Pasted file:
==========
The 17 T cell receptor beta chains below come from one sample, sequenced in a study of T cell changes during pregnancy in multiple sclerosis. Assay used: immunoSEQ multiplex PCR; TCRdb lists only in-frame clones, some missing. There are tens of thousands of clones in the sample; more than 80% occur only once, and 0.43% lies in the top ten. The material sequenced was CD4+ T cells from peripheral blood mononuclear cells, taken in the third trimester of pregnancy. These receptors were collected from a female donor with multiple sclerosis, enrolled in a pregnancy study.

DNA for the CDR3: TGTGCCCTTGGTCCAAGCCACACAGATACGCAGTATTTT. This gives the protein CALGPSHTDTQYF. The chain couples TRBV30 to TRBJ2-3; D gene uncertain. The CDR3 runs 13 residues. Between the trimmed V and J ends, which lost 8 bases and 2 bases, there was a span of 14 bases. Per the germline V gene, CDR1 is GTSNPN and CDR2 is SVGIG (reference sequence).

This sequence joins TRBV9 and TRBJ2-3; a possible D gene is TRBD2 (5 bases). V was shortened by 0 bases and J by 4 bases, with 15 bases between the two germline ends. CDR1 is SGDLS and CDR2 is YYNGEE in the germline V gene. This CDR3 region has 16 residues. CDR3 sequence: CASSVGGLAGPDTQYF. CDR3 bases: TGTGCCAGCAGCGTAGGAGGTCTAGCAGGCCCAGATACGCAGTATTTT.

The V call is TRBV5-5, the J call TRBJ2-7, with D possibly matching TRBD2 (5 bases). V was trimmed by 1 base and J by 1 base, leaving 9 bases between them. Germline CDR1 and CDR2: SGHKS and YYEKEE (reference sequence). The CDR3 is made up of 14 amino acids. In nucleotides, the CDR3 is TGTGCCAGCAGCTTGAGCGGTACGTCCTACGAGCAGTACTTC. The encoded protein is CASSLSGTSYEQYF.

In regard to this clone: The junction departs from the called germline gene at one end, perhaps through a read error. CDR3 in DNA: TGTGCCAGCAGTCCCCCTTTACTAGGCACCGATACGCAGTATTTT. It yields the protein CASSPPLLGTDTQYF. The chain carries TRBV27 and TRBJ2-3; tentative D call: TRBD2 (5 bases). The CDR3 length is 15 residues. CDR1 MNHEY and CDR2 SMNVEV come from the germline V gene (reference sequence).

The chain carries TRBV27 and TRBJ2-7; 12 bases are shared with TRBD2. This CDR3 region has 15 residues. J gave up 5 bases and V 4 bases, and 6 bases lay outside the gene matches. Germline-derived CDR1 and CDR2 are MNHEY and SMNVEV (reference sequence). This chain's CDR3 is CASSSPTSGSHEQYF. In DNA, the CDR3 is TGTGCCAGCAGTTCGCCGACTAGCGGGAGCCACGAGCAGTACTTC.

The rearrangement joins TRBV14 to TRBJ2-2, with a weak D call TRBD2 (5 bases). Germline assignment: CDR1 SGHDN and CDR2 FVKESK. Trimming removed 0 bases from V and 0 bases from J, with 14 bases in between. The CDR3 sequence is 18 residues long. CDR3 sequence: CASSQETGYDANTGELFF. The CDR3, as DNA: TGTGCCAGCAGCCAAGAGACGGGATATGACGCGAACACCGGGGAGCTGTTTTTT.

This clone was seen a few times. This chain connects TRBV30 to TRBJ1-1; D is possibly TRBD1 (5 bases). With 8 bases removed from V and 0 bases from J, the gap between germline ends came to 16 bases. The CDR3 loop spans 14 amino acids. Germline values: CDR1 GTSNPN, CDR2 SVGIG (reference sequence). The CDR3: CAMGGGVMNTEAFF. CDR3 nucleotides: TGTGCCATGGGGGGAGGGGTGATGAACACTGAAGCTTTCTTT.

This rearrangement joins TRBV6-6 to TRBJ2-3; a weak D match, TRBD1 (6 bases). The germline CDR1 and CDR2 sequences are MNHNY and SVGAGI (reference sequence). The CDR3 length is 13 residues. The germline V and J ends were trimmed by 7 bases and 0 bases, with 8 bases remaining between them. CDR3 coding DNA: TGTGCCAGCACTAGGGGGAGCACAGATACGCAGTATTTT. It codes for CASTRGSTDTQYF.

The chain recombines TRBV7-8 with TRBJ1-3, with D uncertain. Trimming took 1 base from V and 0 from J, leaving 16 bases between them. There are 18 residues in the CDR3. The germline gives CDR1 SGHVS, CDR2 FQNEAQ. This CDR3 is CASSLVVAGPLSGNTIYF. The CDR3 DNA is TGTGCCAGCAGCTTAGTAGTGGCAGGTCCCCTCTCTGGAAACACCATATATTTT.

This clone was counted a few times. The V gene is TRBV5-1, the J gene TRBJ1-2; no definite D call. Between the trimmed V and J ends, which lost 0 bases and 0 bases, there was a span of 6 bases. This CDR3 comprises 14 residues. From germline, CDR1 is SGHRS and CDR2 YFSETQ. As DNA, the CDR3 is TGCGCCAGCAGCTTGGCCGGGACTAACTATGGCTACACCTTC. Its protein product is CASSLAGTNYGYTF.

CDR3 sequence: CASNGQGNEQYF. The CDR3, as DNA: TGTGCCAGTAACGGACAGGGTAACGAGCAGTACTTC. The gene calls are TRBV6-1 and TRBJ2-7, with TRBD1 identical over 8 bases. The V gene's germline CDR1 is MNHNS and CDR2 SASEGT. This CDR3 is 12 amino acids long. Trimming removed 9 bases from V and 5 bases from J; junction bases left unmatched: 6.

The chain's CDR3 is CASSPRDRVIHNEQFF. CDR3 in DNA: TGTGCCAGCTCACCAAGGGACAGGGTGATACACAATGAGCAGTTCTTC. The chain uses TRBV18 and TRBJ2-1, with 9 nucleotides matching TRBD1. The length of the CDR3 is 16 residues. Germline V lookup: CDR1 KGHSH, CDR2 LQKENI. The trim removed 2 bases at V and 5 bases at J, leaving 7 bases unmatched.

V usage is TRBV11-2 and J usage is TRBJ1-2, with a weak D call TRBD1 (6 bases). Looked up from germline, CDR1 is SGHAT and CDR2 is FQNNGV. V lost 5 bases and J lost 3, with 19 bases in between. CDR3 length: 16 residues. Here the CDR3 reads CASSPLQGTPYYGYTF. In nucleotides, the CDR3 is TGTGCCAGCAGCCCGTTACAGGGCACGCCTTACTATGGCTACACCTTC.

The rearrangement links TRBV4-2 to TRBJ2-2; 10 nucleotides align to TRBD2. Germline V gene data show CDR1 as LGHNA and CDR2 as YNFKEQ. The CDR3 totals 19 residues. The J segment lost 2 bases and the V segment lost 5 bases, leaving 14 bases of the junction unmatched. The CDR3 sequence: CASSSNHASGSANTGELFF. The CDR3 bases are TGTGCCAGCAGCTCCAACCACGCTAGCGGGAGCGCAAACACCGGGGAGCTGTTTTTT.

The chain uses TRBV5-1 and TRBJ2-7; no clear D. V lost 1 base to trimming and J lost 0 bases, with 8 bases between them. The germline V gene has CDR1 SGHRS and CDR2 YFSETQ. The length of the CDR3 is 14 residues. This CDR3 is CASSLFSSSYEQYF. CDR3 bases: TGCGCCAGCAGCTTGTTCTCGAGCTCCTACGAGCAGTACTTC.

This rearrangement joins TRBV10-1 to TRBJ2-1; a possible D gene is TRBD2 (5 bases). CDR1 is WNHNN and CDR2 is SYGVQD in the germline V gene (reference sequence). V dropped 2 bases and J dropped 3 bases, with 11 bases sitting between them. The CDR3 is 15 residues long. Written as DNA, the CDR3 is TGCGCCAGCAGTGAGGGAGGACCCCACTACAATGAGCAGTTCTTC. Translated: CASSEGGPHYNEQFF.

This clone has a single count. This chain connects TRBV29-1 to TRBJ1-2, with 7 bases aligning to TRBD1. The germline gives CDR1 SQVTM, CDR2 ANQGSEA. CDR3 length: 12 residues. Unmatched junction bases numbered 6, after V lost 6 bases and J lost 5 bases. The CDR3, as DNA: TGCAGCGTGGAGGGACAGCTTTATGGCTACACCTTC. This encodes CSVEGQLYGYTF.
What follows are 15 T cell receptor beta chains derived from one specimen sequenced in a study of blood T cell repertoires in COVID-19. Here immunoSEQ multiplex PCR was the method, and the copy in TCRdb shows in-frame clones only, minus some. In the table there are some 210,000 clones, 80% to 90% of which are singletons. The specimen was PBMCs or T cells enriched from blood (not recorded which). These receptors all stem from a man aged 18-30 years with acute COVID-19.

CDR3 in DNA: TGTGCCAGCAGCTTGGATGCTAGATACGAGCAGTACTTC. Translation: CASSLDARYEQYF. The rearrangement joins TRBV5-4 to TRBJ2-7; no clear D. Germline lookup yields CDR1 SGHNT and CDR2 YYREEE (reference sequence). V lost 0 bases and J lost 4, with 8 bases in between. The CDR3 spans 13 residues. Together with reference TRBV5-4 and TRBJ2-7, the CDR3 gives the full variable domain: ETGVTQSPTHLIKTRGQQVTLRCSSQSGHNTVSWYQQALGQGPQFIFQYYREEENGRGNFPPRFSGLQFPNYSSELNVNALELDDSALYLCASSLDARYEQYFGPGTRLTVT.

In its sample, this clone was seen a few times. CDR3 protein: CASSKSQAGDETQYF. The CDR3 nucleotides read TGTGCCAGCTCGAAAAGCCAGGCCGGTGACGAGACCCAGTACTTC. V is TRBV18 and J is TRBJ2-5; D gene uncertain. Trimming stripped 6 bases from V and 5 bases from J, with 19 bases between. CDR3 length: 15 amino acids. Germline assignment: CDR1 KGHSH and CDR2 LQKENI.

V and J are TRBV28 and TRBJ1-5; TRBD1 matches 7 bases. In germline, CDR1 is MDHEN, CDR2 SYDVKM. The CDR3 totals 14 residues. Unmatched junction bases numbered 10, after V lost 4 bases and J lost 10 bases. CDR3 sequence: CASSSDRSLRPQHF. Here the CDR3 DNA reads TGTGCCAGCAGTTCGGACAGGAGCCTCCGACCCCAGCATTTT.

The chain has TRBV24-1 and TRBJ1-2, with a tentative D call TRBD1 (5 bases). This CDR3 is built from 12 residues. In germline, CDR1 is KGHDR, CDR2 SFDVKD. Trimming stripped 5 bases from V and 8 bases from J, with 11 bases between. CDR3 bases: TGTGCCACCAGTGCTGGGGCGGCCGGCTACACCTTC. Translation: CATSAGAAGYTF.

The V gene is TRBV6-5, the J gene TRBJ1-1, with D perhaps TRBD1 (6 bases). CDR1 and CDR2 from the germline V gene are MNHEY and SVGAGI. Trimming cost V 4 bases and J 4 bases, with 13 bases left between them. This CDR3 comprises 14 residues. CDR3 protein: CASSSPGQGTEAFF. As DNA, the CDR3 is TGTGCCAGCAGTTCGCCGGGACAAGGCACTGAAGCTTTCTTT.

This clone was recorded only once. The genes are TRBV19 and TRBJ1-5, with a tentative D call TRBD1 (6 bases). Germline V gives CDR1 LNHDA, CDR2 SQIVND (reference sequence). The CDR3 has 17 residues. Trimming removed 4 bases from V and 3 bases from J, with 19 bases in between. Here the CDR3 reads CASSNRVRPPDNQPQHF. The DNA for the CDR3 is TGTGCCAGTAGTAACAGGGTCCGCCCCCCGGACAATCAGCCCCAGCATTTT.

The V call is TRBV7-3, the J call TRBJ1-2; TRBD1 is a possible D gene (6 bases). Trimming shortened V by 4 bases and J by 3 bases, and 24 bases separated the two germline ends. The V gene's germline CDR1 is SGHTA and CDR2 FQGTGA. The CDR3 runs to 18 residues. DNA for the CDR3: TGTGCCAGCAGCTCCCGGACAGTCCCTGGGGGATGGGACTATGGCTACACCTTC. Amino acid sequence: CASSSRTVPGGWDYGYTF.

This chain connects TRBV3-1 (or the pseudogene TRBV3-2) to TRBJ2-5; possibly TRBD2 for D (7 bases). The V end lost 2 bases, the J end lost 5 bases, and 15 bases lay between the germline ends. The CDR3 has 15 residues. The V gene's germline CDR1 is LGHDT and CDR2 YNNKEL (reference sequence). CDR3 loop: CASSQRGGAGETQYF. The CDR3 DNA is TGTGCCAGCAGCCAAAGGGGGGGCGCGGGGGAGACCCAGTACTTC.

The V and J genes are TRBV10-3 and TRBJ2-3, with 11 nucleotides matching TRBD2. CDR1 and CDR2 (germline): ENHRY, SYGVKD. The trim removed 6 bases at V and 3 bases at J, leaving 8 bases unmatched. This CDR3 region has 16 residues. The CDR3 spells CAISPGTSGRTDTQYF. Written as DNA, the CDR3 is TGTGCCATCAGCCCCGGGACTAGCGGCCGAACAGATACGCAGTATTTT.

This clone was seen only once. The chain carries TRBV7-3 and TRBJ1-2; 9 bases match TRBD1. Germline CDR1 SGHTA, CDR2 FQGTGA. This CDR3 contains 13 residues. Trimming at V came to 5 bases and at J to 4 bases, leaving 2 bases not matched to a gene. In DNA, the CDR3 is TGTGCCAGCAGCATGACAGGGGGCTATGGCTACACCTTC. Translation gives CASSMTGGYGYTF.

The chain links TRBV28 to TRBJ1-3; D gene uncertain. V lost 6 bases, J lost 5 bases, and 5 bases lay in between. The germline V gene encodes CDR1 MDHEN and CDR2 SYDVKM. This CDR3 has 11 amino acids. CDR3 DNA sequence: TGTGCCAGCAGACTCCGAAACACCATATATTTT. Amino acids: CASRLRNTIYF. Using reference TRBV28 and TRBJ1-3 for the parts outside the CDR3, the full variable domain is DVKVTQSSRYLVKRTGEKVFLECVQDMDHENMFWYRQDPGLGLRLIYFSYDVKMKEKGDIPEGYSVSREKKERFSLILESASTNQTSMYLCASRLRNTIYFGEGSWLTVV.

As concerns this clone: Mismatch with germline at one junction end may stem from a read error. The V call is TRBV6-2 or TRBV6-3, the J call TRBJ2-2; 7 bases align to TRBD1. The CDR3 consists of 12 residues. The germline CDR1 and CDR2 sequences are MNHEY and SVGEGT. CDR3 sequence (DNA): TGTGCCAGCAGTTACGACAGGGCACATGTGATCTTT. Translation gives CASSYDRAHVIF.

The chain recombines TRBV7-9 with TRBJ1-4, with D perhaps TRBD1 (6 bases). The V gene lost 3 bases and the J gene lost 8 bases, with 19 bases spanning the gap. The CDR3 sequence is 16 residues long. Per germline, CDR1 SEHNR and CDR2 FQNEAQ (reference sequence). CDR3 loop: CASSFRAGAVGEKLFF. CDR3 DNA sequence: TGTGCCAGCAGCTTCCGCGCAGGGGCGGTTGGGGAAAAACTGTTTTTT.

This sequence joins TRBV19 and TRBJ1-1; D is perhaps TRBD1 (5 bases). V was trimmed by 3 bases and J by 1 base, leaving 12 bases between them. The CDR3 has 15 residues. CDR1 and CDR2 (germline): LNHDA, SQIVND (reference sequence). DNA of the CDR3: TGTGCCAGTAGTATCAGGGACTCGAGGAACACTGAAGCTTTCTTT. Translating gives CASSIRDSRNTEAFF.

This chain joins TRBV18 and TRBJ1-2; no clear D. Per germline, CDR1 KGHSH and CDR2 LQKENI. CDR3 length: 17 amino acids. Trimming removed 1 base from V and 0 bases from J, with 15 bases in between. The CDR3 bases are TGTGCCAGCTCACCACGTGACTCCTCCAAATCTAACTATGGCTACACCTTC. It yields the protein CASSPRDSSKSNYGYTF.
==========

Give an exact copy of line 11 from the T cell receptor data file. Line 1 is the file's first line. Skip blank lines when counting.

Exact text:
This clone was counted a few times. The V gene is TRBV5-1, the J gene TRBJ1-2; no definite D call. Between the trimmed V and J ends, which lost 0 bases and 0 bases, there was a span of 6 bases. This CDR3 comprises 14 residues. From germline, CDR1 is SGHRS and CDR2 YFSETQ. As DNA, the CDR3 is TGCGCCAGCAGCTTGGCCGGGACTAACTATGGCTACACCTTC. Its protein product is CASSLAGTNYGYTF.